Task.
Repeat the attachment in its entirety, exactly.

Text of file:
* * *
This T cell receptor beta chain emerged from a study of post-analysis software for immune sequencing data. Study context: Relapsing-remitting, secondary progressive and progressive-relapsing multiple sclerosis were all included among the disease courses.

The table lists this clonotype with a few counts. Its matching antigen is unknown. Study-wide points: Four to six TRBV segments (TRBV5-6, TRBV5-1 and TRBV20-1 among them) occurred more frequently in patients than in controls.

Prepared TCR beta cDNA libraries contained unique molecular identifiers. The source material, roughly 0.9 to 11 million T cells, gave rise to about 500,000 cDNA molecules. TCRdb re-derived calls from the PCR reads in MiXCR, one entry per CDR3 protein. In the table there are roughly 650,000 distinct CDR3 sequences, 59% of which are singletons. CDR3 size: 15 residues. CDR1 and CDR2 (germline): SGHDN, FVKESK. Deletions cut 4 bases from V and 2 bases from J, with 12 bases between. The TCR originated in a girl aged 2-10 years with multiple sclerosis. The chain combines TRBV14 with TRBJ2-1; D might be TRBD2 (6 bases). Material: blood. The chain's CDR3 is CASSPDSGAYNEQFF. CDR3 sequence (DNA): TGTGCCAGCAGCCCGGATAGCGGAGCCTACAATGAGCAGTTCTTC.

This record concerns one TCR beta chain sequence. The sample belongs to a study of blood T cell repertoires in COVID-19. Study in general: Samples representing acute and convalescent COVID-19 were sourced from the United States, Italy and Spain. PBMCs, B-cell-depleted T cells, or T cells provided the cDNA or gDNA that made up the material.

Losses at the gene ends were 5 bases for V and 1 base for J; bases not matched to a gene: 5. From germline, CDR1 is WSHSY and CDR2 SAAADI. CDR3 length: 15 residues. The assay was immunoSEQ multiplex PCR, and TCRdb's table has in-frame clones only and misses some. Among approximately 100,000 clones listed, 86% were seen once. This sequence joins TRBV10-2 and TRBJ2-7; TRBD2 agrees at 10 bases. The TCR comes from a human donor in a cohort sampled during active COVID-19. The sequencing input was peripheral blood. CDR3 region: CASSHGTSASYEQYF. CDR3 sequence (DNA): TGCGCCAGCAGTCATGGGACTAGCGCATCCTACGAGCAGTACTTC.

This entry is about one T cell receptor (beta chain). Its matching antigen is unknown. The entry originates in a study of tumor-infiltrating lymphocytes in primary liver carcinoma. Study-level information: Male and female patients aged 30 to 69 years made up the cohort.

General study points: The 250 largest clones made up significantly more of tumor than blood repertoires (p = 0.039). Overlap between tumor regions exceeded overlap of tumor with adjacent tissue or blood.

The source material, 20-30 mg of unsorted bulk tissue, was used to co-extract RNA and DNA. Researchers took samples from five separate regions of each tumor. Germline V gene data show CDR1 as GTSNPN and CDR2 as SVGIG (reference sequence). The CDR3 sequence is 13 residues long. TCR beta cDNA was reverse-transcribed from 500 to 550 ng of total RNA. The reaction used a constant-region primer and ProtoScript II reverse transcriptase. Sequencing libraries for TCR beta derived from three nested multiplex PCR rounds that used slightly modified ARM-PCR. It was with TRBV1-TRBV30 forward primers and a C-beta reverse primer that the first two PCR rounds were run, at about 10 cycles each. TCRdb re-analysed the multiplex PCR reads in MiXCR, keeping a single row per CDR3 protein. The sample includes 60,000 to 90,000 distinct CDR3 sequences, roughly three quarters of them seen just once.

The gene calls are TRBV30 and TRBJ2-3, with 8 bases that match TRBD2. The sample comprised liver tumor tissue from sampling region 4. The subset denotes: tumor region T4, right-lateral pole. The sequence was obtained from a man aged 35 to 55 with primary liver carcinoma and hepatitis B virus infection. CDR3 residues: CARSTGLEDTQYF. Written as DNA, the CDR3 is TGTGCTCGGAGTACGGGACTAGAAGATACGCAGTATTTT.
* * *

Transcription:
This T cell receptor beta chain emerged from a study of post-analysis software for immune sequencing data. Study context: Relapsing-remitting, secondary progressive and progressive-relapsing multiple sclerosis were all included among the disease courses.

The table lists this clonotype with a few counts. Its matching antigen is unknown. Study-wide points: Four to six TRBV segments (TRBV5-6, TRBV5-1 and TRBV20-1 among them) occurred more frequently in patients than in controls.

Prepared TCR beta cDNA libraries contained unique molecular identifiers. The source material, roughly 0.9 to 11 million T cells, gave rise to about 500,000 cDNA molecules. TCRdb re-derived calls from the PCR reads in MiXCR, one entry per CDR3 protein. In the table there are roughly 650,000 distinct CDR3 sequences, 59% of which are singletons. CDR3 size: 15 residues. CDR1 and CDR2 (germline): SGHDN, FVKESK. Deletions cut 4 bases from V and 2 bases from J, with 12 bases between. The TCR originated in a girl aged 2-10 years with multiple sclerosis. The chain combines TRBV14 with TRBJ2-1; D might be TRBD2 (6 bases). Material: blood. The chain's CDR3 is CASSPDSGAYNEQFF. CDR3 sequence (DNA): TGTGCCAGCAGCCCGGATAGCGGAGCCTACAATGAGCAGTTCTTC.

This record concerns one TCR beta chain sequence. The sample belongs to a study of blood T cell repertoires in COVID-19. Study in general: Samples representing acute and convalescent COVID-19 were sourced from the United States, Italy and Spain. PBMCs, B-cell-depleted T cells, or T cells provided the cDNA or gDNA that made up the material.

Losses at the gene ends were 5 bases for V and 1 base for J; bases not matched to a gene: 5. From germline, CDR1 is WSHSY and CDR2 SAAADI. CDR3 length: 15 residues. The assay was immunoSEQ multiplex PCR, and TCRdb's table has in-frame clones only and misses some. Among approximately 100,000 clones listed, 86% were seen once. This sequence joins TRBV10-2 and TRBJ2-7; TRBD2 agrees at 10 bases. The TCR comes from a human donor in a cohort sampled during active COVID-19. The sequencing input was peripheral blood. CDR3 region: CASSHGTSASYEQYF. CDR3 sequence (DNA): TGCGCCAGCAGTCATGGGACTAGCGCATCCTACGAGCAGTACTTC.

This entry is about one T cell receptor (beta chain). Its matching antigen is unknown. The entry originates in a study of tumor-infiltrating lymphocytes in primary liver carcinoma. Study-level information: Male and female patients aged 30 to 69 years made up the cohort.

General study points: The 250 largest clones made up significantly more of tumor than blood repertoires (p = 0.039). Overlap between tumor regions exceeded overlap of tumor with adjacent tissue or blood.

The source material, 20-30 mg of unsorted bulk tissue, was used to co-extract RNA and DNA. Researchers took samples from five separate regions of each tumor. Germline V gene data show CDR1 as GTSNPN and CDR2 as SVGIG (reference sequence). The CDR3 sequence is 13 residues long. TCR beta cDNA was reverse-transcribed from 500 to 550 ng of total RNA. The reaction used a constant-region primer and ProtoScript II reverse transcriptase. Sequencing libraries for TCR beta derived from three nested multiplex PCR rounds that used slightly modified ARM-PCR. It was with TRBV1-TRBV30 forward primers and a C-beta reverse primer that the first two PCR rounds were run, at about 10 cycles each. TCRdb re-analysed the multiplex PCR reads in MiXCR, keeping a single row per CDR3 protein. The sample includes 60,000 to 90,000 distinct CDR3 sequences, roughly three quarters of them seen just once.

The gene calls are TRBV30 and TRBJ2-3, with 8 bases that match TRBD2. The sample comprised liver tumor tissue from sampling region 4. The subset denotes: tumor region T4, right-lateral pole. The sequence was obtained from a man aged 35 to 55 with primary liver carcinoma and hepatitis B virus infection. CDR3 residues: CARSTGLEDTQYF. Written as DNA, the CDR3 is TGTGCTCGGAGTACGGGACTAGAAGATACGCAGTATTTT.